Thursday Night College Football on ESPN, live from Heinz Field.  I, along with a national audience, got to see Clinton Portis rack up 131 yards and three TDs in a 43-21 blowout.  I’m pretty sure there was a David Priestly quarterback draw and a quick punt on third down mixed in there as well.  We hate you Walt Harris.

Northwestern vs. Penn State football, Nov. 2, 1996
            I was there, but I didn’t see much of the game.  It was an absolute blizzard on this night.  Jared Holmes and I sat up in the northeast addition of Beaver Stadium and we literally couldn’t even see the field through all of the snow.  I had a knack for bringing bad weather to State College.

St. Louis Cardinals vs. Pittsburgh Pirates, Sept, 20, 2001
            I got to see a juiced up Mark McGwire hit a home run to center field.  I guess it is a (unwanted) part of baseball history.

Orlando Magic vs. Philadelphia 76ers, April 19, 1996
            My dad and I made a bet before the game.  I said the Magic would win by more than 20.  He said they wouldn’t.  The final score: 112-92.  Push.  Shaq posted 23 and 10, while Penny had 15 and nine.

New York Giants vs. New Orleans Saints, Oct. 18, 2009
            I traveled to Nawlins to see the eventual Super Bowl champs beat up on the Giants, 48-27.  It was a great experience just to be in New Orleans at the time.  What made it even better was the fact that my buddies, Lou Peon and Dennis Egan, traveled all that way to watch their favorite team lose.  FIVE FOR TWELVE-ISH!

Boston Red Sox vs. Philadelphia Phillies, June 17, 2008
            Just a normal game, but I got to see Manny Ramirez, Jon Lester and Jonathan Papelbon live from the Hall of Fame Section.  Thanks Joey.

As one could probably tell, I have been to a lot of sporting events.  I know what you are thinking, but believe it or not this is not every game I have been to.  Thanks for reading (if you made it through the whole thing) and feel free to post any comments of your memories from these games.

Monday, April 4, 2011

Bowling > NASCAR

The other night Erica Hynes, Mike Iannotto and myself were out enjoying a few adult beverages when we saw an advertisement for the PBA - the Professional Bowlers Association.  The commercial showed one of the pros throwing the ball with a wicked curve down the lane that ended with all the pins falling down.
"It must be nice to be able to do that almost every time you step up to the lane," I said.  "Heck, that's probably more of a sport than NASCAR."
Mike tried to argue with me by asking if I thought it was harder to drive a car doing 180 miles-per-hour or throwing a ball down a lane.  That's not that point I was trying to make, but if you know Mike then you know he isn't the best at drawing analogies.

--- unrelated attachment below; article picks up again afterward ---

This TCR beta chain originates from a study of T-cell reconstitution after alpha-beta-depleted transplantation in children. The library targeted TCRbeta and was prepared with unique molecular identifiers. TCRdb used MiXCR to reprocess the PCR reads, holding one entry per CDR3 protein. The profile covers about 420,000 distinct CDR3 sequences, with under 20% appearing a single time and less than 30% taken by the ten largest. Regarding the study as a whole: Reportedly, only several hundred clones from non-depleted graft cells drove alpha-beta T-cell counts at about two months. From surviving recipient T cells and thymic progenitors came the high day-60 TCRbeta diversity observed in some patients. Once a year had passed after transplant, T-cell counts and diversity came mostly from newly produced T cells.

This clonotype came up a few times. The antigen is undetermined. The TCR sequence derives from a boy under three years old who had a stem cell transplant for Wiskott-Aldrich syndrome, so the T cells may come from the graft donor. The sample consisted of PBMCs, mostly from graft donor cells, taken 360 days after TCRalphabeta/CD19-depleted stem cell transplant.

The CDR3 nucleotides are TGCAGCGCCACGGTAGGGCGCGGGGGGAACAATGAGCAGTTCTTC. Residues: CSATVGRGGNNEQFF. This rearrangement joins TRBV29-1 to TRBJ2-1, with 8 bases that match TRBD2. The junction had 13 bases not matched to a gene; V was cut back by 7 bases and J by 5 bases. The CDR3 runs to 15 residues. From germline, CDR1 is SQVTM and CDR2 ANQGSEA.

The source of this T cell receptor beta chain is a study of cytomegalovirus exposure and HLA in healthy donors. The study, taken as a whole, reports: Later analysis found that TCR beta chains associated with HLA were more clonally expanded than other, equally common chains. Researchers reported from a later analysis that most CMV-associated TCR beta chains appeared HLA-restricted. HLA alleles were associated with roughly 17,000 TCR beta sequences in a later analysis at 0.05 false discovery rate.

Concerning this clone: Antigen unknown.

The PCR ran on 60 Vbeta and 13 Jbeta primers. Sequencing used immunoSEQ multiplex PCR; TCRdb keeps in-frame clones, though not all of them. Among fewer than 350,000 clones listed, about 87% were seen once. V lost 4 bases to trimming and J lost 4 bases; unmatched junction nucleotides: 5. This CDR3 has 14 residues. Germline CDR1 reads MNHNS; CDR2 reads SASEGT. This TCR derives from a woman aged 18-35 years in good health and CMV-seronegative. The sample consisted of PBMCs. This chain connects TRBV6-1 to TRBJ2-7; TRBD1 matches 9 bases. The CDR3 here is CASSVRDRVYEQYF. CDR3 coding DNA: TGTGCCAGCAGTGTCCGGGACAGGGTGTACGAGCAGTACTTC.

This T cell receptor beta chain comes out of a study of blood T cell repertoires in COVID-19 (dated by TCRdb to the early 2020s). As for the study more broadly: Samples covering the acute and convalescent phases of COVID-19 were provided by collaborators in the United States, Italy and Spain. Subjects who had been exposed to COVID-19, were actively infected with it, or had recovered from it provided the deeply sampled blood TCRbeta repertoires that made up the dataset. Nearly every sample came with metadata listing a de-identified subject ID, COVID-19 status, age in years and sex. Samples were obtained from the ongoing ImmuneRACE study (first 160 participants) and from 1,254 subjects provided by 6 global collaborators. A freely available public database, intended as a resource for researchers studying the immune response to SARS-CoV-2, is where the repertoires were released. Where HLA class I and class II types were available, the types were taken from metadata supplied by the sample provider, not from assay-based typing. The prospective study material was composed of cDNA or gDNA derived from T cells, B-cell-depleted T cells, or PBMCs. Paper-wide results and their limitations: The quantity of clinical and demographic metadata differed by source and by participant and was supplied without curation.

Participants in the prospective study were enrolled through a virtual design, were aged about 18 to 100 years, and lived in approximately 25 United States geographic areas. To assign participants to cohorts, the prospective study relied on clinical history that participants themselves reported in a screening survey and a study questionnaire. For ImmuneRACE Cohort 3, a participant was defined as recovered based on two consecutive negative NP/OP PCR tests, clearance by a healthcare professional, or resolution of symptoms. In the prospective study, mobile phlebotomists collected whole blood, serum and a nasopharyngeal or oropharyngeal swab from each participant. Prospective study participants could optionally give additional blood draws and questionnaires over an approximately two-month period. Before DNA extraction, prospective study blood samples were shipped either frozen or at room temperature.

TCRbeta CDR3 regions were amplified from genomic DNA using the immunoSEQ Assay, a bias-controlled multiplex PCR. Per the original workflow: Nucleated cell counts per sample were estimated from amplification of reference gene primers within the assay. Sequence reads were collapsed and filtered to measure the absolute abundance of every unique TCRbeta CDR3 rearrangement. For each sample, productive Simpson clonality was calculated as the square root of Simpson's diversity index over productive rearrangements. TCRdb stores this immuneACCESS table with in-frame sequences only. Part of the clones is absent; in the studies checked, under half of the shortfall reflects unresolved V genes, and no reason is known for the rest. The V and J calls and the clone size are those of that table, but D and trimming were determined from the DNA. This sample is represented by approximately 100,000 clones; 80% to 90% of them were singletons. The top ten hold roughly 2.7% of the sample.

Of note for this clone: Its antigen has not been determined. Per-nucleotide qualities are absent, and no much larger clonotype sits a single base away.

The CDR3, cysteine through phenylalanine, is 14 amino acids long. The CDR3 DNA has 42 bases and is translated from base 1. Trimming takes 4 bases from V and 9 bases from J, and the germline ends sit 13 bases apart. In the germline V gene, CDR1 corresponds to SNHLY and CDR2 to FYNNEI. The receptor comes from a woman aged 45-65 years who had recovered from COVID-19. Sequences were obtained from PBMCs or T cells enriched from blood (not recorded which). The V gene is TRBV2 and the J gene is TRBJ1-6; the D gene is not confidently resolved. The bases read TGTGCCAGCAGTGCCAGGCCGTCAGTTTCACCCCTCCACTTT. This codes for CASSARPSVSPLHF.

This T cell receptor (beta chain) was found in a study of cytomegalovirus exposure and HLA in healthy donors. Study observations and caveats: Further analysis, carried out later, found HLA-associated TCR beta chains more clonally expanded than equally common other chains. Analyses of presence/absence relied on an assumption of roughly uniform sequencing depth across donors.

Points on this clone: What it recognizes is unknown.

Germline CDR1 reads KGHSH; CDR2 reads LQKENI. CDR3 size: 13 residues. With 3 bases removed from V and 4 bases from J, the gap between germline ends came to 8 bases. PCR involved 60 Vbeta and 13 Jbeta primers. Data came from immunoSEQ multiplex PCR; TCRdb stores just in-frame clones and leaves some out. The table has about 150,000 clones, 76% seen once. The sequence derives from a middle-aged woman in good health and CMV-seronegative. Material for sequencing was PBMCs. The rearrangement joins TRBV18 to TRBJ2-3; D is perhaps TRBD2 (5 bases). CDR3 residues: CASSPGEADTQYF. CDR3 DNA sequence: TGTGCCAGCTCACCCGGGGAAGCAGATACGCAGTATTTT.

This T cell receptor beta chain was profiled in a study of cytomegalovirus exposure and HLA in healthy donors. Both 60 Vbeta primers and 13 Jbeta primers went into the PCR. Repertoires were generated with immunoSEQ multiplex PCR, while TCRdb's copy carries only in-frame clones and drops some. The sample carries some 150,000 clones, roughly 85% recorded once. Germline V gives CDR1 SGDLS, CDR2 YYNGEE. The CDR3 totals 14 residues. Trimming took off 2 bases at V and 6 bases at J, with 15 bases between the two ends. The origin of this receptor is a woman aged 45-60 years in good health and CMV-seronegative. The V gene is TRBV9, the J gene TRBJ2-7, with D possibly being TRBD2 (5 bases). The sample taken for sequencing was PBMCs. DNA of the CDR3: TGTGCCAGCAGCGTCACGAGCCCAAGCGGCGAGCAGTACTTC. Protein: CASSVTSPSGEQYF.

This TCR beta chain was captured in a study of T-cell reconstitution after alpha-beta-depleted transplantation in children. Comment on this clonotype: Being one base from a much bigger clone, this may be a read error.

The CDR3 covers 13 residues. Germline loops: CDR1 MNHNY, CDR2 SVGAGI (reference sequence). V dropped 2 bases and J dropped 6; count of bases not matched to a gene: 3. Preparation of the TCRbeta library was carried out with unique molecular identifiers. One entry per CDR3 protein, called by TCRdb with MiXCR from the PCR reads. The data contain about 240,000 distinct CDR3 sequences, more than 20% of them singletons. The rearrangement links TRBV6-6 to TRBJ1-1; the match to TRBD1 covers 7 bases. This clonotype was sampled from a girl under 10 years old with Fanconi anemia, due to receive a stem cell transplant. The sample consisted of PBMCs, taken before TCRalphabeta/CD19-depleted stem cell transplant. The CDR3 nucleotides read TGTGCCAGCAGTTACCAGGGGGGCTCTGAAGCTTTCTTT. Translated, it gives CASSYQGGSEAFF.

Either way, I told him that I thought it would take me less time to perfect driving a car at 180 mph than it would for me to average 275 in bowling.  Any monkey with a two hands and a right foot can drive a car.  Case in point. And he seems to do a good job at bobbing and weaving through traffic - a key to racing.  I have yet to see a monkey pick up eight strikes in a game of bowling.
To me, something is a sport only when the human (or monkey) is the one doing the work.  In car racing, the car is doing all of the work.  Yeah, the driver is steering and shifting, but what athletic skill is that?  You don't need to learn different ways to steer a car.  You either turn it left or turn it right.  You either hit the gas pedal or hit the brake.  I see 5-year-olds do it all the time in the arcade.
One could probably say that the ball is doing the work in bowling, or that the club is doing the work in golf.  No, the person is doing the work.  He is throwing the ball.  He is swinging the club.  If he doesn't throw or swing it right, he won't get good results.  I guess you could say that about driving a car too, but it's really not the same thing.  The person will get tired of throwing a ball after a while.  A person won't get fatigued from hitting the brake.  All I am trying to say is that it will take a person less time to become good at racing a car then they would for them to become good at golf.  And that NASCAR isn't a sport.
You have to be in good shape to survive on tour - especially in golf.  Bowlers too.  They have to have the proper conditioning to continuously throw a 16-pound ball at 20+ mph.  What conditioning is there to driving?  You are sitting down the entire time!
If John Candy (R.I.P) were still around, I bet he could drive a race car as soon as he fit in the window.  That might take a while, but you know what I mean.  I bet he wouldn't be able to break 200 or make a par in his first game/round of play.
I guess it comes down to how someone defines 'sport.'  If you think a sport is anything you compete in, then yes NASCAR would be a sport.  But so would pinochle then.  To me, a sport in something that takes skill and talent and hard work to become good at.  You have to exert energy.  You have to use your muscles and your body directly.
So many things have become 'sports' today.  Snowmobile riding.  Poker.  I even saw dominoes on ESPN a couple of times a few years ago.  They aren't sports to me.  They are hobbies.  Activities.
Everyone should just play basketball.  It would make everything a lot easier.